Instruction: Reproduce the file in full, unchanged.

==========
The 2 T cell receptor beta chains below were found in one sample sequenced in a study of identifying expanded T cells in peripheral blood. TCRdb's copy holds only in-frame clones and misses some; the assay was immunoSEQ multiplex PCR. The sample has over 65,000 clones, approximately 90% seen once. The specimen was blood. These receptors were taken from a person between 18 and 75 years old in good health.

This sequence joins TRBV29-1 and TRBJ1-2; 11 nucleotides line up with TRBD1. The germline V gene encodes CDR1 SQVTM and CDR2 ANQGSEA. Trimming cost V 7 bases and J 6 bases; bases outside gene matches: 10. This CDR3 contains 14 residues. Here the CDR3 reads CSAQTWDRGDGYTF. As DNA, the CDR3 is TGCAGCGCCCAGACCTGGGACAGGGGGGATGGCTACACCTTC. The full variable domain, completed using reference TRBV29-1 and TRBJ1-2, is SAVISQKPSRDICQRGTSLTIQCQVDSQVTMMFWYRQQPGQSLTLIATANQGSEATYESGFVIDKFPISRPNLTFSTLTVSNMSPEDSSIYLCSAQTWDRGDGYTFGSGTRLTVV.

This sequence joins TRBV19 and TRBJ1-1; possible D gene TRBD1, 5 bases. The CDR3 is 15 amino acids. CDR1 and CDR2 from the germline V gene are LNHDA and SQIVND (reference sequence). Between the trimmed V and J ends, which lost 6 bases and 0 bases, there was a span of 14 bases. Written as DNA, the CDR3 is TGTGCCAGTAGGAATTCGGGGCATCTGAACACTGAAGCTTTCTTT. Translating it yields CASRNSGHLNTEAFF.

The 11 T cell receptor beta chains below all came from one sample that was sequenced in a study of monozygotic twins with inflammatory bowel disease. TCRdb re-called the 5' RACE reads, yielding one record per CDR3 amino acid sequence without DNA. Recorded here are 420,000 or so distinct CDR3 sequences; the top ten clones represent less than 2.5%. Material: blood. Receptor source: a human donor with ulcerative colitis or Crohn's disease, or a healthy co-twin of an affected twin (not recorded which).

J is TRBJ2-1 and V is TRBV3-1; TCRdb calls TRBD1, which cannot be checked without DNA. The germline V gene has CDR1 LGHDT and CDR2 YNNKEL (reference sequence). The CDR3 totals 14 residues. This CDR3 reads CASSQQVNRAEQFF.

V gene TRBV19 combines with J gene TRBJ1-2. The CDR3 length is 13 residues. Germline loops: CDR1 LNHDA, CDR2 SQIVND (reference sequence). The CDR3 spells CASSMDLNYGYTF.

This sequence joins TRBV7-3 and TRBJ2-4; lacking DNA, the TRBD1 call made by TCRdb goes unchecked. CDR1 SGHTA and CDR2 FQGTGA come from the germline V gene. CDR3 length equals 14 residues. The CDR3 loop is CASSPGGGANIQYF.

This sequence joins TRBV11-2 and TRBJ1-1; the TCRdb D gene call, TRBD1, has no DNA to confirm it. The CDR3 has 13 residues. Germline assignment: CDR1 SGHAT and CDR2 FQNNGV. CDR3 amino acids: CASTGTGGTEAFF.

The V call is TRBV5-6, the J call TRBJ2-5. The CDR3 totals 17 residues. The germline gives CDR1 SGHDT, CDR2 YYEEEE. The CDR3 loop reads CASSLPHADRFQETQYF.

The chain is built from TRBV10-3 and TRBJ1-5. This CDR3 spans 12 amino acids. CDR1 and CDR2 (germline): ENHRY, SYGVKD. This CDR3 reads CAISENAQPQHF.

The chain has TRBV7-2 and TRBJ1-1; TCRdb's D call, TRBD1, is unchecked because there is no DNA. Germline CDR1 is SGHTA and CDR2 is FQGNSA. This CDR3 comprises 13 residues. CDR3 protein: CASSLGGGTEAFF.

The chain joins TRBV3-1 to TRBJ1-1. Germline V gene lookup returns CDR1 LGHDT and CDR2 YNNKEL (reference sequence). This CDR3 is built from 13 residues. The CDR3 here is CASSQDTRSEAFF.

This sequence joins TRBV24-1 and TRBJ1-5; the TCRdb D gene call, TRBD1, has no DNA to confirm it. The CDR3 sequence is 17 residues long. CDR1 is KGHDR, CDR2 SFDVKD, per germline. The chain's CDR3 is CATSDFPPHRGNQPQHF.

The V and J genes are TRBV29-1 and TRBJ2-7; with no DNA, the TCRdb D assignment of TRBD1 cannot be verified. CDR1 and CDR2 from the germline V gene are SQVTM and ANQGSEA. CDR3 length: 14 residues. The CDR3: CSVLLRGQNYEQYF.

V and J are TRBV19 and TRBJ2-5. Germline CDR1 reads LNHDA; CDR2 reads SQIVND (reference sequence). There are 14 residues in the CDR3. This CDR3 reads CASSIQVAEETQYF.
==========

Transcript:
The 2 T cell receptor beta chains below were found in one sample sequenced in a study of identifying expanded T cells in peripheral blood. TCRdb's copy holds only in-frame clones and misses some; the assay was immunoSEQ multiplex PCR. The sample has over 65,000 clones, approximately 90% seen once. The specimen was blood. These receptors were taken from a person between 18 and 75 years old in good health.

This sequence joins TRBV29-1 and TRBJ1-2; 11 nucleotides line up with TRBD1. The germline V gene encodes CDR1 SQVTM and CDR2 ANQGSEA. Trimming cost V 7 bases and J 6 bases; bases outside gene matches: 10. This CDR3 contains 14 residues. Here the CDR3 reads CSAQTWDRGDGYTF. As DNA, the CDR3 is TGCAGCGCCCAGACCTGGGACAGGGGGGATGGCTACACCTTC. The full variable domain, completed using reference TRBV29-1 and TRBJ1-2, is SAVISQKPSRDICQRGTSLTIQCQVDSQVTMMFWYRQQPGQSLTLIATANQGSEATYESGFVIDKFPISRPNLTFSTLTVSNMSPEDSSIYLCSAQTWDRGDGYTFGSGTRLTVV.

This sequence joins TRBV19 and TRBJ1-1; possible D gene TRBD1, 5 bases. The CDR3 is 15 amino acids. CDR1 and CDR2 from the germline V gene are LNHDA and SQIVND (reference sequence). Between the trimmed V and J ends, which lost 6 bases and 0 bases, there was a span of 14 bases. Written as DNA, the CDR3 is TGTGCCAGTAGGAATTCGGGGCATCTGAACACTGAAGCTTTCTTT. Translating it yields CASRNSGHLNTEAFF.

The 11 T cell receptor beta chains below all came from one sample that was sequenced in a study of monozygotic twins with inflammatory bowel disease. TCRdb re-called the 5' RACE reads, yielding one record per CDR3 amino acid sequence without DNA. Recorded here are 420,000 or so distinct CDR3 sequences; the top ten clones represent less than 2.5%. Material: blood. Receptor source: a human donor with ulcerative colitis or Crohn's disease, or a healthy co-twin of an affected twin (not recorded which).

J is TRBJ2-1 and V is TRBV3-1; TCRdb calls TRBD1, which cannot be checked without DNA. The germline V gene has CDR1 LGHDT and CDR2 YNNKEL (reference sequence). The CDR3 totals 14 residues. This CDR3 reads CASSQQVNRAEQFF.

V gene TRBV19 combines with J gene TRBJ1-2. The CDR3 length is 13 residues. Germline loops: CDR1 LNHDA, CDR2 SQIVND (reference sequence). The CDR3 spells CASSMDLNYGYTF.

This sequence joins TRBV7-3 and TRBJ2-4; lacking DNA, the TRBD1 call made by TCRdb goes unchecked. CDR1 SGHTA and CDR2 FQGTGA come from the germline V gene. CDR3 length equals 14 residues. The CDR3 loop is CASSPGGGANIQYF.

This sequence joins TRBV11-2 and TRBJ1-1; the TCRdb D gene call, TRBD1, has no DNA to confirm it. The CDR3 has 13 residues. Germline assignment: CDR1 SGHAT and CDR2 FQNNGV. CDR3 amino acids: CASTGTGGTEAFF.

The V call is TRBV5-6, the J call TRBJ2-5. The CDR3 totals 17 residues. The germline gives CDR1 SGHDT, CDR2 YYEEEE. The CDR3 loop reads CASSLPHADRFQETQYF.

The chain is built from TRBV10-3 and TRBJ1-5. This CDR3 spans 12 amino acids. CDR1 and CDR2 (germline): ENHRY, SYGVKD. This CDR3 reads CAISENAQPQHF.

The chain has TRBV7-2 and TRBJ1-1; TCRdb's D call, TRBD1, is unchecked because there is no DNA. Germline CDR1 is SGHTA and CDR2 is FQGNSA. This CDR3 comprises 13 residues. CDR3 protein: CASSLGGGTEAFF.

The chain joins TRBV3-1 to TRBJ1-1. Germline V gene lookup returns CDR1 LGHDT and CDR2 YNNKEL (reference sequence). This CDR3 is built from 13 residues. The CDR3 here is CASSQDTRSEAFF.

This sequence joins TRBV24-1 and TRBJ1-5; the TCRdb D gene call, TRBD1, has no DNA to confirm it. The CDR3 sequence is 17 residues long. CDR1 is KGHDR, CDR2 SFDVKD, per germline. The chain's CDR3 is CATSDFPPHRGNQPQHF.

The V and J genes are TRBV29-1 and TRBJ2-7; with no DNA, the TCRdb D assignment of TRBD1 cannot be verified. CDR1 and CDR2 from the germline V gene are SQVTM and ANQGSEA. CDR3 length: 14 residues. The CDR3: CSVLLRGQNYEQYF.

V and J are TRBV19 and TRBJ2-5. Germline CDR1 reads LNHDA; CDR2 reads SQIVND (reference sequence). There are 14 residues in the CDR3. This CDR3 reads CASSIQVAEETQYF.